Song of the South: Randy Newman's Good Old Boys By the time of “Good Old Boys” release on September 10, 1974, Randy Newman had established himself as a revered cult figure and critical favorite. But fueled by its controversial opening track, “Rednecks,” his ambitious concept album about the American South became Newman’s first hit - and over the following decades, its reputation has only continued to expand.
After a few months in the upper tier of Billboard’s Top-200 album chart, “Good Old Boys” found its way onto a host of year-end Top-Ten lists. When the Seventies came to a close, Stereo Review magazine included the album on its “Best of the Decade” roster; and after the album was reissued on CD in 2002, the Dallas Observer hailed it as “one of the greatest albums ever made.”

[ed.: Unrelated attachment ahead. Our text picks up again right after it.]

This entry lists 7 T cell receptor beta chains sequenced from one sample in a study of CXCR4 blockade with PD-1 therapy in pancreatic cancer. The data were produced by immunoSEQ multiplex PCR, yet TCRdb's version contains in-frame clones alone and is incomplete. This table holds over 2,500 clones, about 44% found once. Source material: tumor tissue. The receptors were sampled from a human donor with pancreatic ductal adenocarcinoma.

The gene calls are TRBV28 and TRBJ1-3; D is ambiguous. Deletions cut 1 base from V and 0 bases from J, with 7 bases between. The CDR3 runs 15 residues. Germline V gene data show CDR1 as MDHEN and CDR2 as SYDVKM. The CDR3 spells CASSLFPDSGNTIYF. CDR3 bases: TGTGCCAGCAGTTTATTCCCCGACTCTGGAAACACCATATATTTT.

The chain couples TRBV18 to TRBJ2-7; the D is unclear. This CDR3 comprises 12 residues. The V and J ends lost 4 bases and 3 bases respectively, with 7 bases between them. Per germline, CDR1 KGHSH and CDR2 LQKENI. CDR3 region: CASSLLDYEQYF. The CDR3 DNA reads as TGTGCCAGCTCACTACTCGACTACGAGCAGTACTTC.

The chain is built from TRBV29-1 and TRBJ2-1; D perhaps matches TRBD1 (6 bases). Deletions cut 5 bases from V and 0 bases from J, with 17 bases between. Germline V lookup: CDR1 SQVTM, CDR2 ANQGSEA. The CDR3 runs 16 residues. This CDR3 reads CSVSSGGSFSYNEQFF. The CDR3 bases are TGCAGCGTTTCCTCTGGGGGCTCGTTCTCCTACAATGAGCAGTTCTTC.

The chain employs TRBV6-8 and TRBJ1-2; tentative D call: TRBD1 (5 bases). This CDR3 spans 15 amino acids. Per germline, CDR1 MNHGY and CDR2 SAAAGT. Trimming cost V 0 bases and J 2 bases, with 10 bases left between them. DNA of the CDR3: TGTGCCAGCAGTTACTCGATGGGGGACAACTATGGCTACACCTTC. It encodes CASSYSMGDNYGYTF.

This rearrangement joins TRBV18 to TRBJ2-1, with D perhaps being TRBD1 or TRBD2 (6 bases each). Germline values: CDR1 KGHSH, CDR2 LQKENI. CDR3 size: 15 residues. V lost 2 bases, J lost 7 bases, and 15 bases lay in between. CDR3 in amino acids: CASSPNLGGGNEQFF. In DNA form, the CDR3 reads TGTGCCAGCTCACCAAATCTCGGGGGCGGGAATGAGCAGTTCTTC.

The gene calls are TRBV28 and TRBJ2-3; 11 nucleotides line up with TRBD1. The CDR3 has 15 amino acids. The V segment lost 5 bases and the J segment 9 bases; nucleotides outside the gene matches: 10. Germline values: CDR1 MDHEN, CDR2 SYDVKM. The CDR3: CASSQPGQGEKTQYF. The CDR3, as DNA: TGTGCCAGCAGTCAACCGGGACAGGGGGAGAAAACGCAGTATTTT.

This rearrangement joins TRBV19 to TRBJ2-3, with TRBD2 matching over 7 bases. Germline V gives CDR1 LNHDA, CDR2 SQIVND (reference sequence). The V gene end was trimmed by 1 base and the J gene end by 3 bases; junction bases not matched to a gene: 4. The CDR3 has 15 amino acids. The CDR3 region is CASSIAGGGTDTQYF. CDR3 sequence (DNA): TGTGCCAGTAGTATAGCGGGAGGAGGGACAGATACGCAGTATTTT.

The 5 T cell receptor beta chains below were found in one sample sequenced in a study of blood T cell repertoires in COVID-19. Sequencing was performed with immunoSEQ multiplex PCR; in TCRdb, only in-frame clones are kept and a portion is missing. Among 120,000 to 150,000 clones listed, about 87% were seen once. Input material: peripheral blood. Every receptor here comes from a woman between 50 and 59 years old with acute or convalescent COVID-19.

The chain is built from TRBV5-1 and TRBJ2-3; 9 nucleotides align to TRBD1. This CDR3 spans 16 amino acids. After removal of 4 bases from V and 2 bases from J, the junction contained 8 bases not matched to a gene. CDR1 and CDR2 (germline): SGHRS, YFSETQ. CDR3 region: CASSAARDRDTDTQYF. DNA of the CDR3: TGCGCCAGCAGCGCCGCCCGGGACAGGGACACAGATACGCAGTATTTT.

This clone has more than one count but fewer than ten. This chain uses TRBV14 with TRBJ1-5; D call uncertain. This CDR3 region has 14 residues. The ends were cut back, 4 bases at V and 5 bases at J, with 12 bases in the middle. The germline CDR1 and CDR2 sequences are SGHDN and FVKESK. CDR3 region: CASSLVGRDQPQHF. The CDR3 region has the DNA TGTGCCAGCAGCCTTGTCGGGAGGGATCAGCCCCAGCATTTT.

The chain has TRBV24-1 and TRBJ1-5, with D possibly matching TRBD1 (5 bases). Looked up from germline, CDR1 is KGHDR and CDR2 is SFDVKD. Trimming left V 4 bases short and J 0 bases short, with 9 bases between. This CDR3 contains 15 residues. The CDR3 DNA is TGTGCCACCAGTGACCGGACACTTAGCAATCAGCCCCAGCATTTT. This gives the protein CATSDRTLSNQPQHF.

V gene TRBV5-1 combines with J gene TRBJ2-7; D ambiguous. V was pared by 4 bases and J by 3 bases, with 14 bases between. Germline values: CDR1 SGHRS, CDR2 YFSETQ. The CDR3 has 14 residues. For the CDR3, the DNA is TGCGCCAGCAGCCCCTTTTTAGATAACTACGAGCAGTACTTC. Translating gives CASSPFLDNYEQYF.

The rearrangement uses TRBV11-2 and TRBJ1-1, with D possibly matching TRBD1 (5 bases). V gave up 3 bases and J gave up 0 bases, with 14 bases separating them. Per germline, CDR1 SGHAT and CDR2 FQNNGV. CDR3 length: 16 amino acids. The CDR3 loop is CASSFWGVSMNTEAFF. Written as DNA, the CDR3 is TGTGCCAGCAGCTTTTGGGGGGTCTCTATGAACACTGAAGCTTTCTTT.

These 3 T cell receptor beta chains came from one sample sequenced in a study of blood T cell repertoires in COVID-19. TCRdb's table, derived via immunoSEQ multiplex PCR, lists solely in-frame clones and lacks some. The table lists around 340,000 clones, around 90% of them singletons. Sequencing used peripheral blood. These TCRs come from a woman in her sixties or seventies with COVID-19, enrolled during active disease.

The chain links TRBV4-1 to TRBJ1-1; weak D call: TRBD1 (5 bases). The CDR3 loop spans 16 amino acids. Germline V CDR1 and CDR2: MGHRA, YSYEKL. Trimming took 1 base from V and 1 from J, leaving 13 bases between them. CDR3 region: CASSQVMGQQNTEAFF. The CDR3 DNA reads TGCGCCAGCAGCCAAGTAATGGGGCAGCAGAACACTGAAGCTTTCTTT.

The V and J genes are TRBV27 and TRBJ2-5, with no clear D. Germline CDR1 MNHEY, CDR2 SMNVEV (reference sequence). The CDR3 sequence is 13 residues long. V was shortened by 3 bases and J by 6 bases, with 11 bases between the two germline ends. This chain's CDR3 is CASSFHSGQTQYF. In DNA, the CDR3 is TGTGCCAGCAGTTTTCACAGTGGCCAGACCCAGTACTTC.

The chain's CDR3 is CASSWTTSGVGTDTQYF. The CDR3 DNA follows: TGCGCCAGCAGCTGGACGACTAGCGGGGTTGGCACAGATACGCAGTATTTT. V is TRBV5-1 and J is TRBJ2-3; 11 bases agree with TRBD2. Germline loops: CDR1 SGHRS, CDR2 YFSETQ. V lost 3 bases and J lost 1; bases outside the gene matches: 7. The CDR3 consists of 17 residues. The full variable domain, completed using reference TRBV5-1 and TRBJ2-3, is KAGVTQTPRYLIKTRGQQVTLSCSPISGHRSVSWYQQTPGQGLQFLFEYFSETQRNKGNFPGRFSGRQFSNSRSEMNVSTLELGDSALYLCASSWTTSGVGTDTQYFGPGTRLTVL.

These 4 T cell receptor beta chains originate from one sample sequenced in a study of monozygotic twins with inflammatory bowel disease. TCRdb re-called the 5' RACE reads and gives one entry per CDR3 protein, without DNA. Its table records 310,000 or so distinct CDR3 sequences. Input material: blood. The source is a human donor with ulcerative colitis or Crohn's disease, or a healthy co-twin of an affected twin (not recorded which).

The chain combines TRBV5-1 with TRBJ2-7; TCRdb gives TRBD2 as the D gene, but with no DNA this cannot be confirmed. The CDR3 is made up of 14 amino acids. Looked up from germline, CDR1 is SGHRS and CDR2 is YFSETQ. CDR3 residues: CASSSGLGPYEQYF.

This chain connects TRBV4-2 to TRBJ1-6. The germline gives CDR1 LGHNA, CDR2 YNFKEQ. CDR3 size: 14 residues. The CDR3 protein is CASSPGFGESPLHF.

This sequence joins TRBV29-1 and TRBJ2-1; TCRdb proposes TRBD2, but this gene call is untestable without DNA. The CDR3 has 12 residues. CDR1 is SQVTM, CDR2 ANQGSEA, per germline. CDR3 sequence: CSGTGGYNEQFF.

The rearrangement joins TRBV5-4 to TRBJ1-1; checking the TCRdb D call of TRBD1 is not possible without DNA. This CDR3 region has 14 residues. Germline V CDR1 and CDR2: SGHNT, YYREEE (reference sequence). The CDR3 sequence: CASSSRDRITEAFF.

“Song of the South: Randy Newman’s Good Old Boys” traces the evolution of Newman’s album from its roots in an abandoned project, titled Johnny Cutler’s Birthday; recounts his arduous journey to bring his reimagined concept to fruition; catalogs its cast of misfits and misanthropes; and explores the album’s central themes in the context of Newman’s half-century-long career.
It’s a compelling story enhanced by the author’s personal interviews with the key members of Newman’s production team, as well as by his unique access to previously unavailable material.